“The Neon Court” is something else altogether. Matthew Swift may still be the narrator, but never before has he been such an unreliable one. Griffin has established him as such a very long time ago. What happens at a certain point in this book, however, makes him even worse off in that regard. I already gave out too many spoilers, so I’ll just say that “Dead is dead is dead” is the biggest lie in the “Matthew Swift” verse. In his own words, “getting him to share his brain with the dead echo of the guy that killed him” is not the best idea. Ha! And you thought that Swift and the angels was confusing and PTSD-inducing! Seriously, Matthew Swift needs therapy. Although Penny is pretty great too. Also, the readers themselves might also need therapy. While Griffin has been quite ruthless in the previous installments with the bloodshed and suchlike, in this book she has escalated to a, for the lack of a better word, sadist. And I thought Robin Hobb killed off a lot of characters!

Swift’s unreliableness is strengthened by the blue electric angels inside him, who are also a narrator, and arguably an even less reliable one. Even though by now the angels have more or less stopped being overwhelmed by the human world and them in and Matthew have reached some sort of a… congruence (well as well as they could considering), Swift still has only two modes – “diplomatically passive” and “apocalyptically destructive”. And unfortunately, this unique characterisation doesn’t allow them to be reliable narrators. But despite any frustrations I may have with their narrative, Griffin’s plot twists make up for literally all of them.

Well, all except one. The title of the book is quite misleading – it lets the reader believe that the clan of The Neon Court made up of “smug self-satisfied bastards” are the biggest plot point and source of conflict in this book. However, that is most certainly not the case. I am actually a little disappointed that Lady Neon, a character with a lot of potential, only appears twice or thrice throughout the book and she is never really explored as a villain. The only explanation I have for the title is that Griffin wanted to go along with the theme of an unreliable narrator and named the book “The Neon Court” as a red herring for the reader so as to make them believe that The Court are the most prominent villains in the story. If I were the author, I would’ve called it something like “The Missing Boroughs” or “The London Blackout”. That’s really my only issue with the writing, though. The book is still amazing, even though my favourite one so far is “The Midnight Mayor”.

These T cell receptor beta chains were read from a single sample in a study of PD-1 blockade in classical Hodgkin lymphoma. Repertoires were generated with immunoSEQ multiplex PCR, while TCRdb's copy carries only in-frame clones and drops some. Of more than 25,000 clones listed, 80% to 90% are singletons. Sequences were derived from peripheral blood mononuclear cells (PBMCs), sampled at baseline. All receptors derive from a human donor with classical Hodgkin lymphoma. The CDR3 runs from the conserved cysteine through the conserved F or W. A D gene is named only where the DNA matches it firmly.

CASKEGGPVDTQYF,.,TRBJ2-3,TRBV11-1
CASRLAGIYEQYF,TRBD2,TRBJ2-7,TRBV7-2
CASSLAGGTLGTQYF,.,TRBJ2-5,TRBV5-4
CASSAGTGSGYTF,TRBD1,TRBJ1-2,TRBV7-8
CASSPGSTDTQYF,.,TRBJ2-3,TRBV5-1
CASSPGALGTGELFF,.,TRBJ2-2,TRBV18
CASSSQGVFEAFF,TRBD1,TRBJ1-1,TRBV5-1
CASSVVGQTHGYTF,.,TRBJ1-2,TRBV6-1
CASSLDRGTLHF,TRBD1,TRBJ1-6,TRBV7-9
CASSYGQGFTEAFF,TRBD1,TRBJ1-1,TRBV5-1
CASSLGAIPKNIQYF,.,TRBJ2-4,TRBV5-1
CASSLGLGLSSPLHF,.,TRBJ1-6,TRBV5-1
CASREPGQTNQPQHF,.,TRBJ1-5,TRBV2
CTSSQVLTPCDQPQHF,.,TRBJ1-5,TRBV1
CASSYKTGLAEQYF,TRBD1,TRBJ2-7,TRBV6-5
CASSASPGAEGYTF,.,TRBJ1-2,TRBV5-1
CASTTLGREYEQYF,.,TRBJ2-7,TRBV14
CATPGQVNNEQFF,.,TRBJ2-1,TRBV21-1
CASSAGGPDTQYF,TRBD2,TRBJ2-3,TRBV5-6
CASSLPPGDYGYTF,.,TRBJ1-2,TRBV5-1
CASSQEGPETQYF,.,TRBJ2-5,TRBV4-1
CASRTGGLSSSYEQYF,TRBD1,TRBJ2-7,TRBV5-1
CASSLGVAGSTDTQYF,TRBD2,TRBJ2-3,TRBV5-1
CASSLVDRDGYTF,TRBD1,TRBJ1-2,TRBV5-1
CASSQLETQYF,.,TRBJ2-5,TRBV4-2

What truly makes this book remarkable are the characters and relationships. “The Neon Court” is primarily about old and new villains and secondary characters. That’s not to say that our favourite Midnight Mayor is ignored or that London’s magic is underused, quite the contrary. The backstories we get for the characters, new and old, alive, dead or in-between, offer remarkable insight into them, as well as the answers to the question the readers have had since the prologue of “A Madness of Angels”. And those answers are startling as well as disturbing. It would take me another five paragraphs to explain Griffin’s complex weaving of backstories and character arcs into the noir plot of “The Neon Court”, and I’m happy to write them, but I think that my readers get that the book is an installment that’s in no way subpar to the two previous ones. My rating is 8/10.

Favourite quotes

The words; they’re alive. It’s a sky made out of words, big and bright and brilliant and alive”

“If the soul is immortal, and there is a destiny, and there is a God, I can’t imagine he’ll have nice things to say to me”

“There is no silence as dead as the sound of the engine stopping, no silence so complete as the city when the traffic stops moving. For chirruping country insects the city made human voices constant in the night; for the rustle of leaves and wind there were air vents in the sides of buildings; for the sound of mud underfoot, the clip clip clip of hard soles on tarmac. There should always be something, somewhere, making noise in the city”

Dreamcast

So since we found out a ton of information about characters in this installment, some of my dreamcasts mentioned in previous reviews are changing.

Matthew Swift – Ben Whishaw (no matter how much the guys on the covers look like Cumberbatch, he is much too dignified for Swift)